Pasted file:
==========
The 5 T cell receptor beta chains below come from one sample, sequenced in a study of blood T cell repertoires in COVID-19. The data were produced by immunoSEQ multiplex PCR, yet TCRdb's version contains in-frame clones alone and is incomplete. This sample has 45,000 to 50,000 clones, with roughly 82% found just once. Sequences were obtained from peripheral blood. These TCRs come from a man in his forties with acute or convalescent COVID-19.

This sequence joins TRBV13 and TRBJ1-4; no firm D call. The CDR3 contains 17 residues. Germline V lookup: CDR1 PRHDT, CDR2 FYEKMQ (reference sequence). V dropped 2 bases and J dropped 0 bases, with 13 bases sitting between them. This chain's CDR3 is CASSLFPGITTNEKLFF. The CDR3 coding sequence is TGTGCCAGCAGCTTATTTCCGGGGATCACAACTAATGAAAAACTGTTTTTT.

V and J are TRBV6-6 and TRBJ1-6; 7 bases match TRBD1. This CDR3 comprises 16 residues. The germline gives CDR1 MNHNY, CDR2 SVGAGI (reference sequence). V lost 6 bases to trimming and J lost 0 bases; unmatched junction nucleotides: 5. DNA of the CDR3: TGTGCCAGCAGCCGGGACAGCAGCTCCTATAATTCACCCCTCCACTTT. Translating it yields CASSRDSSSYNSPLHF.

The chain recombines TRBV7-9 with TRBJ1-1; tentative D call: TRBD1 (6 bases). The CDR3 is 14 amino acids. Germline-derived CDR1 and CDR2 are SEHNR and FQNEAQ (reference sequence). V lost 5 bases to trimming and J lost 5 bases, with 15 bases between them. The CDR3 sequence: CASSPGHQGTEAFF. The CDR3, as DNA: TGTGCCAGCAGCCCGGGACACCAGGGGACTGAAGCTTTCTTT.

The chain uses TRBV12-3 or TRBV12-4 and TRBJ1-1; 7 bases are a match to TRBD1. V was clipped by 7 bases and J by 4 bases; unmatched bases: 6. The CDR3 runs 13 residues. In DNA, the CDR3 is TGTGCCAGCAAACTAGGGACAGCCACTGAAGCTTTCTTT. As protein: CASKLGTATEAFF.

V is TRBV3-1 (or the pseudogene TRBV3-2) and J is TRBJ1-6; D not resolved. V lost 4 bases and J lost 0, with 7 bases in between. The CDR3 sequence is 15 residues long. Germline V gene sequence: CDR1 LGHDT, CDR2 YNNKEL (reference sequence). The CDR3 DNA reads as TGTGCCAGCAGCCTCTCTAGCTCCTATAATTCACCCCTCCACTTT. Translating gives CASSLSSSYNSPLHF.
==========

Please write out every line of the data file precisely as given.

The 5 T cell receptor beta chains below come from one sample, sequenced in a study of blood T cell repertoires in COVID-19. The data were produced by immunoSEQ multiplex PCR, yet TCRdb's version contains in-frame clones alone and is incomplete. This sample has 45,000 to 50,000 clones, with roughly 82% found just once. Sequences were obtained from peripheral blood. These TCRs come from a man in his forties with acute or convalescent COVID-19.

This sequence joins TRBV13 and TRBJ1-4; no firm D call. The CDR3 contains 17 residues. Germline V lookup: CDR1 PRHDT, CDR2 FYEKMQ (reference sequence). V dropped 2 bases and J dropped 0 bases, with 13 bases sitting between them. This chain's CDR3 is CASSLFPGITTNEKLFF. The CDR3 coding sequence is TGTGCCAGCAGCTTATTTCCGGGGATCACAACTAATGAAAAACTGTTTTTT.

V and J are TRBV6-6 and TRBJ1-6; 7 bases match TRBD1. This CDR3 comprises 16 residues. The germline gives CDR1 MNHNY, CDR2 SVGAGI (reference sequence). V lost 6 bases to trimming and J lost 0 bases; unmatched junction nucleotides: 5. DNA of the CDR3: TGTGCCAGCAGCCGGGACAGCAGCTCCTATAATTCACCCCTCCACTTT. Translating it yields CASSRDSSSYNSPLHF.

The chain recombines TRBV7-9 with TRBJ1-1; tentative D call: TRBD1 (6 bases). The CDR3 is 14 amino acids. Germline-derived CDR1 and CDR2 are SEHNR and FQNEAQ (reference sequence). V lost 5 bases to trimming and J lost 5 bases, with 15 bases between them. The CDR3 sequence: CASSPGHQGTEAFF. The CDR3, as DNA: TGTGCCAGCAGCCCGGGACACCAGGGGACTGAAGCTTTCTTT.

The chain uses TRBV12-3 or TRBV12-4 and TRBJ1-1; 7 bases are a match to TRBD1. V was clipped by 7 bases and J by 4 bases; unmatched bases: 6. The CDR3 runs 13 residues. In DNA, the CDR3 is TGTGCCAGCAAACTAGGGACAGCCACTGAAGCTTTCTTT. As protein: CASKLGTATEAFF.

V is TRBV3-1 (or the pseudogene TRBV3-2) and J is TRBJ1-6; D not resolved. V lost 4 bases and J lost 0, with 7 bases in between. The CDR3 sequence is 15 residues long. Germline V gene sequence: CDR1 LGHDT, CDR2 YNNKEL (reference sequence). The CDR3 DNA reads as TGTGCCAGCAGCCTCTCTAGCTCCTATAATTCACCCCTCCACTTT. Translating gives CASSLSSSYNSPLHF.